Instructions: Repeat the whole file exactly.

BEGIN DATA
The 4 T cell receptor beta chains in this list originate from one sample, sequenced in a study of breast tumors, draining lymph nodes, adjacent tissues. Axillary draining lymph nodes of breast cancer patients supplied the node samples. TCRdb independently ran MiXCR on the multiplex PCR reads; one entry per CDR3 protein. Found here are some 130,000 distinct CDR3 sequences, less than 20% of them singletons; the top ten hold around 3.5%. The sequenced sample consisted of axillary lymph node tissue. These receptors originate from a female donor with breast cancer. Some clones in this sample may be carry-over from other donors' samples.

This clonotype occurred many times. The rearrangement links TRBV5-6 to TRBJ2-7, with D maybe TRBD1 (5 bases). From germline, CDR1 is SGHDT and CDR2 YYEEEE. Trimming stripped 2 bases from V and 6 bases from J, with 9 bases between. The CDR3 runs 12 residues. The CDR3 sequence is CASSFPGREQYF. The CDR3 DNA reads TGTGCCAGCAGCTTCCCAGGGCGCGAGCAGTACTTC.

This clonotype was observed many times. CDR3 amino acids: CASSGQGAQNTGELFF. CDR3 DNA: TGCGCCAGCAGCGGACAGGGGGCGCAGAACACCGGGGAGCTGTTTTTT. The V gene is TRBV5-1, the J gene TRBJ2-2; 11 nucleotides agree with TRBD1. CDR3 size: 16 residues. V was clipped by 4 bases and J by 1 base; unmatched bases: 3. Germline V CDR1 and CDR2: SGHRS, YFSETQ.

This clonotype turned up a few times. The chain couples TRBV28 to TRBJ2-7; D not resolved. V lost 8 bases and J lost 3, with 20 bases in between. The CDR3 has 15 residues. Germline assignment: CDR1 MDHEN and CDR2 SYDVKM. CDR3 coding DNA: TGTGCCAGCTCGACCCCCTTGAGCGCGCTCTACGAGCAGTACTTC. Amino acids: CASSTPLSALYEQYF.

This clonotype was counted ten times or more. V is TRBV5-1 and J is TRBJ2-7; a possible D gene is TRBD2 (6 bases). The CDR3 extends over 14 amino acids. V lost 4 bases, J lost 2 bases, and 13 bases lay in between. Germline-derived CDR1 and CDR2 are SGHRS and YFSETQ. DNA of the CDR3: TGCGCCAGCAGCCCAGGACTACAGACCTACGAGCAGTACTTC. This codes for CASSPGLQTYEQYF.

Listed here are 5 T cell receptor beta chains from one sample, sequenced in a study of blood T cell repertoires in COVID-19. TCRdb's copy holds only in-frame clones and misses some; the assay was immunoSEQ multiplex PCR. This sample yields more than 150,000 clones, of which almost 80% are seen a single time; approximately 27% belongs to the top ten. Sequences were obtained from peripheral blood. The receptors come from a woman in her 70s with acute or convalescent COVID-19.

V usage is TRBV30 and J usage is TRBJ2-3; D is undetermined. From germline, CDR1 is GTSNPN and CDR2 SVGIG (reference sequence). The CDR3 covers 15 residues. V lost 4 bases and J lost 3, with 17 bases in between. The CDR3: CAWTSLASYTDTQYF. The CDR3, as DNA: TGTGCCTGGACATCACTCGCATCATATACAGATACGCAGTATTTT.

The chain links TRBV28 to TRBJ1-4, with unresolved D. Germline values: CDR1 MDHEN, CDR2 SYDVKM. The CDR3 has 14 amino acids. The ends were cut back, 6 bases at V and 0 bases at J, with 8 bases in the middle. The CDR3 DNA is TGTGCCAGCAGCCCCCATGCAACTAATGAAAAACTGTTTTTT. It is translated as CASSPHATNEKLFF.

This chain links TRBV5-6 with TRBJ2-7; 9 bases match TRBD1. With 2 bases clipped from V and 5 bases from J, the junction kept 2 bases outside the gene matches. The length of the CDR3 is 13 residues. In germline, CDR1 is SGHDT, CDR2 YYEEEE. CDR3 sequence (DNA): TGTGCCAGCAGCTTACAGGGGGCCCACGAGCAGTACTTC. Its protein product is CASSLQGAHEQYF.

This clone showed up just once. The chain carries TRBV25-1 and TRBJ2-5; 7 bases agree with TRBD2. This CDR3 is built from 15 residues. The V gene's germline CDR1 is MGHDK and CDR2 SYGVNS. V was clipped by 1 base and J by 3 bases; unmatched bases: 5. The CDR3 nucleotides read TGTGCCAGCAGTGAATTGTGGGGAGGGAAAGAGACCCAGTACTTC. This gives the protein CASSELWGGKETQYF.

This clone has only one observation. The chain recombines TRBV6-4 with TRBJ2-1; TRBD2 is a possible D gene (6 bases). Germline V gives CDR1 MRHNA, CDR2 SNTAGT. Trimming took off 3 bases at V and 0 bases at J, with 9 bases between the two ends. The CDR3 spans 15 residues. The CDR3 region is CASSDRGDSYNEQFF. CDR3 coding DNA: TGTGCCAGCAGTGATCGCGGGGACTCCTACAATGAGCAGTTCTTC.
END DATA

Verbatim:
The 4 T cell receptor beta chains in this list originate from one sample, sequenced in a study of breast tumors, draining lymph nodes, adjacent tissues. Axillary draining lymph nodes of breast cancer patients supplied the node samples. TCRdb independently ran MiXCR on the multiplex PCR reads; one entry per CDR3 protein. Found here are some 130,000 distinct CDR3 sequences, less than 20% of them singletons; the top ten hold around 3.5%. The sequenced sample consisted of axillary lymph node tissue. These receptors originate from a female donor with breast cancer. Some clones in this sample may be carry-over from other donors' samples.

This clonotype occurred many times. The rearrangement links TRBV5-6 to TRBJ2-7, with D maybe TRBD1 (5 bases). From germline, CDR1 is SGHDT and CDR2 YYEEEE. Trimming stripped 2 bases from V and 6 bases from J, with 9 bases between. The CDR3 runs 12 residues. The CDR3 sequence is CASSFPGREQYF. The CDR3 DNA reads TGTGCCAGCAGCTTCCCAGGGCGCGAGCAGTACTTC.

This clonotype was observed many times. CDR3 amino acids: CASSGQGAQNTGELFF. CDR3 DNA: TGCGCCAGCAGCGGACAGGGGGCGCAGAACACCGGGGAGCTGTTTTTT. The V gene is TRBV5-1, the J gene TRBJ2-2; 11 nucleotides agree with TRBD1. CDR3 size: 16 residues. V was clipped by 4 bases and J by 1 base; unmatched bases: 3. Germline V CDR1 and CDR2: SGHRS, YFSETQ.

This clonotype turned up a few times. The chain couples TRBV28 to TRBJ2-7; D not resolved. V lost 8 bases and J lost 3, with 20 bases in between. The CDR3 has 15 residues. Germline assignment: CDR1 MDHEN and CDR2 SYDVKM. CDR3 coding DNA: TGTGCCAGCTCGACCCCCTTGAGCGCGCTCTACGAGCAGTACTTC. Amino acids: CASSTPLSALYEQYF.

This clonotype was counted ten times or more. V is TRBV5-1 and J is TRBJ2-7; a possible D gene is TRBD2 (6 bases). The CDR3 extends over 14 amino acids. V lost 4 bases, J lost 2 bases, and 13 bases lay in between. Germline-derived CDR1 and CDR2 are SGHRS and YFSETQ. DNA of the CDR3: TGCGCCAGCAGCCCAGGACTACAGACCTACGAGCAGTACTTC. This codes for CASSPGLQTYEQYF.

Listed here are 5 T cell receptor beta chains from one sample, sequenced in a study of blood T cell repertoires in COVID-19. TCRdb's copy holds only in-frame clones and misses some; the assay was immunoSEQ multiplex PCR. This sample yields more than 150,000 clones, of which almost 80% are seen a single time; approximately 27% belongs to the top ten. Sequences were obtained from peripheral blood. The receptors come from a woman in her 70s with acute or convalescent COVID-19.

V usage is TRBV30 and J usage is TRBJ2-3; D is undetermined. From germline, CDR1 is GTSNPN and CDR2 SVGIG (reference sequence). The CDR3 covers 15 residues. V lost 4 bases and J lost 3, with 17 bases in between. The CDR3: CAWTSLASYTDTQYF. The CDR3, as DNA: TGTGCCTGGACATCACTCGCATCATATACAGATACGCAGTATTTT.

The chain links TRBV28 to TRBJ1-4, with unresolved D. Germline values: CDR1 MDHEN, CDR2 SYDVKM. The CDR3 has 14 amino acids. The ends were cut back, 6 bases at V and 0 bases at J, with 8 bases in the middle. The CDR3 DNA is TGTGCCAGCAGCCCCCATGCAACTAATGAAAAACTGTTTTTT. It is translated as CASSPHATNEKLFF.

This chain links TRBV5-6 with TRBJ2-7; 9 bases match TRBD1. With 2 bases clipped from V and 5 bases from J, the junction kept 2 bases outside the gene matches. The length of the CDR3 is 13 residues. In germline, CDR1 is SGHDT, CDR2 YYEEEE. CDR3 sequence (DNA): TGTGCCAGCAGCTTACAGGGGGCCCACGAGCAGTACTTC. Its protein product is CASSLQGAHEQYF.

This clone showed up just once. The chain carries TRBV25-1 and TRBJ2-5; 7 bases agree with TRBD2. This CDR3 is built from 15 residues. The V gene's germline CDR1 is MGHDK and CDR2 SYGVNS. V was clipped by 1 base and J by 3 bases; unmatched bases: 5. The CDR3 nucleotides read TGTGCCAGCAGTGAATTGTGGGGAGGGAAAGAGACCCAGTACTTC. This gives the protein CASSELWGGKETQYF.

This clone has only one observation. The chain recombines TRBV6-4 with TRBJ2-1; TRBD2 is a possible D gene (6 bases). Germline V gives CDR1 MRHNA, CDR2 SNTAGT. Trimming took off 3 bases at V and 0 bases at J, with 9 bases between the two ends. The CDR3 spans 15 residues. The CDR3 region is CASSDRGDSYNEQFF. CDR3 coding DNA: TGTGCCAGCAGTGATCGCGGGGACTCCTACAATGAGCAGTTCTTC.